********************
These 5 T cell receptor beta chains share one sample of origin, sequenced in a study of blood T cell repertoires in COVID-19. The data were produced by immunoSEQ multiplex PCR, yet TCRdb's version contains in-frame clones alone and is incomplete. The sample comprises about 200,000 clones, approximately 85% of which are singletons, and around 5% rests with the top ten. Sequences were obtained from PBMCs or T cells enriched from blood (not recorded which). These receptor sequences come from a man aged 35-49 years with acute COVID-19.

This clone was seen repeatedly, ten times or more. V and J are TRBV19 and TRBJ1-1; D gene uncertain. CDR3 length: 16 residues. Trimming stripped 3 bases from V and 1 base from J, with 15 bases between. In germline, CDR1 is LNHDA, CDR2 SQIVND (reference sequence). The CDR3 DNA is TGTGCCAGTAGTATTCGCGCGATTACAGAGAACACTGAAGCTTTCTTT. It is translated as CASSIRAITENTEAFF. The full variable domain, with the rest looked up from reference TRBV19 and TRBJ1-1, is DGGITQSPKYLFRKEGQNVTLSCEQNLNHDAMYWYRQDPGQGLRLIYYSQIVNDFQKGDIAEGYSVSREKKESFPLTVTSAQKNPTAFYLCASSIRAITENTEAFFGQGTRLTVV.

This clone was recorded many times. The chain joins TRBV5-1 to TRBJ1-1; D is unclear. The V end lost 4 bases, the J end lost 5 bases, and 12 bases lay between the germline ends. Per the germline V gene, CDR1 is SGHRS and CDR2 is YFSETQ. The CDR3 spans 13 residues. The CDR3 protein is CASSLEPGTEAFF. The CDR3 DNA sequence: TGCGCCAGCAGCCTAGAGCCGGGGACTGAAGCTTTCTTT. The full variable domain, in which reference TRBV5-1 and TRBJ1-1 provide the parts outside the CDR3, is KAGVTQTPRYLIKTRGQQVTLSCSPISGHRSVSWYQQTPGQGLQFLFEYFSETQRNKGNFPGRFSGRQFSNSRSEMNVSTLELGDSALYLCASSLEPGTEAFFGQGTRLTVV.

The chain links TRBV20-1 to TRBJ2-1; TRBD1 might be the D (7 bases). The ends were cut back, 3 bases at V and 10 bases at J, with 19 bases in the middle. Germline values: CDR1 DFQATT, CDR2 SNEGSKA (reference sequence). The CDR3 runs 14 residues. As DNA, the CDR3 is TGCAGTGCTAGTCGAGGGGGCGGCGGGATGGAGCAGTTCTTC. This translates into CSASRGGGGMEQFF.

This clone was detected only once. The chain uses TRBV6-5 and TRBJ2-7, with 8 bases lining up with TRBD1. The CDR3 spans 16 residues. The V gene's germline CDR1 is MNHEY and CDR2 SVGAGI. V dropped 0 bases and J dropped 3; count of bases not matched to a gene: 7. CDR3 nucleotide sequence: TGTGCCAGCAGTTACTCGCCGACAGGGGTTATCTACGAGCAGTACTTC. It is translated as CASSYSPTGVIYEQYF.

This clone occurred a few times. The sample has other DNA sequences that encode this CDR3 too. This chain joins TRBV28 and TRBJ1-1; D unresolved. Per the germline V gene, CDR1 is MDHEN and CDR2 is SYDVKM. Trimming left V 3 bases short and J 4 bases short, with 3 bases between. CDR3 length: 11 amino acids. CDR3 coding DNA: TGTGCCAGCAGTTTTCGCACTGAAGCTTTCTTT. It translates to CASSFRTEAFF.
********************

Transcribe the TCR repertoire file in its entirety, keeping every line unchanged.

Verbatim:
These 5 T cell receptor beta chains share one sample of origin, sequenced in a study of blood T cell repertoires in COVID-19. The data were produced by immunoSEQ multiplex PCR, yet TCRdb's version contains in-frame clones alone and is incomplete. The sample comprises about 200,000 clones, approximately 85% of which are singletons, and around 5% rests with the top ten. Sequences were obtained from PBMCs or T cells enriched from blood (not recorded which). These receptor sequences come from a man aged 35-49 years with acute COVID-19.

This clone was seen repeatedly, ten times or more. V and J are TRBV19 and TRBJ1-1; D gene uncertain. CDR3 length: 16 residues. Trimming stripped 3 bases from V and 1 base from J, with 15 bases between. In germline, CDR1 is LNHDA, CDR2 SQIVND (reference sequence). The CDR3 DNA is TGTGCCAGTAGTATTCGCGCGATTACAGAGAACACTGAAGCTTTCTTT. It is translated as CASSIRAITENTEAFF. The full variable domain, with the rest looked up from reference TRBV19 and TRBJ1-1, is DGGITQSPKYLFRKEGQNVTLSCEQNLNHDAMYWYRQDPGQGLRLIYYSQIVNDFQKGDIAEGYSVSREKKESFPLTVTSAQKNPTAFYLCASSIRAITENTEAFFGQGTRLTVV.

This clone was recorded many times. The chain joins TRBV5-1 to TRBJ1-1; D is unclear. The V end lost 4 bases, the J end lost 5 bases, and 12 bases lay between the germline ends. Per the germline V gene, CDR1 is SGHRS and CDR2 is YFSETQ. The CDR3 spans 13 residues. The CDR3 protein is CASSLEPGTEAFF. The CDR3 DNA sequence: TGCGCCAGCAGCCTAGAGCCGGGGACTGAAGCTTTCTTT. The full variable domain, in which reference TRBV5-1 and TRBJ1-1 provide the parts outside the CDR3, is KAGVTQTPRYLIKTRGQQVTLSCSPISGHRSVSWYQQTPGQGLQFLFEYFSETQRNKGNFPGRFSGRQFSNSRSEMNVSTLELGDSALYLCASSLEPGTEAFFGQGTRLTVV.

The chain links TRBV20-1 to TRBJ2-1; TRBD1 might be the D (7 bases). The ends were cut back, 3 bases at V and 10 bases at J, with 19 bases in the middle. Germline values: CDR1 DFQATT, CDR2 SNEGSKA (reference sequence). The CDR3 runs 14 residues. As DNA, the CDR3 is TGCAGTGCTAGTCGAGGGGGCGGCGGGATGGAGCAGTTCTTC. This translates into CSASRGGGGMEQFF.

This clone was detected only once. The chain uses TRBV6-5 and TRBJ2-7, with 8 bases lining up with TRBD1. The CDR3 spans 16 residues. The V gene's germline CDR1 is MNHEY and CDR2 SVGAGI. V dropped 0 bases and J dropped 3; count of bases not matched to a gene: 7. CDR3 nucleotide sequence: TGTGCCAGCAGTTACTCGCCGACAGGGGTTATCTACGAGCAGTACTTC. It is translated as CASSYSPTGVIYEQYF.

This clone occurred a few times. The sample has other DNA sequences that encode this CDR3 too. This chain joins TRBV28 and TRBJ1-1; D unresolved. Per the germline V gene, CDR1 is MDHEN and CDR2 is SYDVKM. Trimming left V 3 bases short and J 4 bases short, with 3 bases between. CDR3 length: 11 amino acids. CDR3 coding DNA: TGTGCCAGCAGTTTTCGCACTGAAGCTTTCTTT. It translates to CASSFRTEAFF.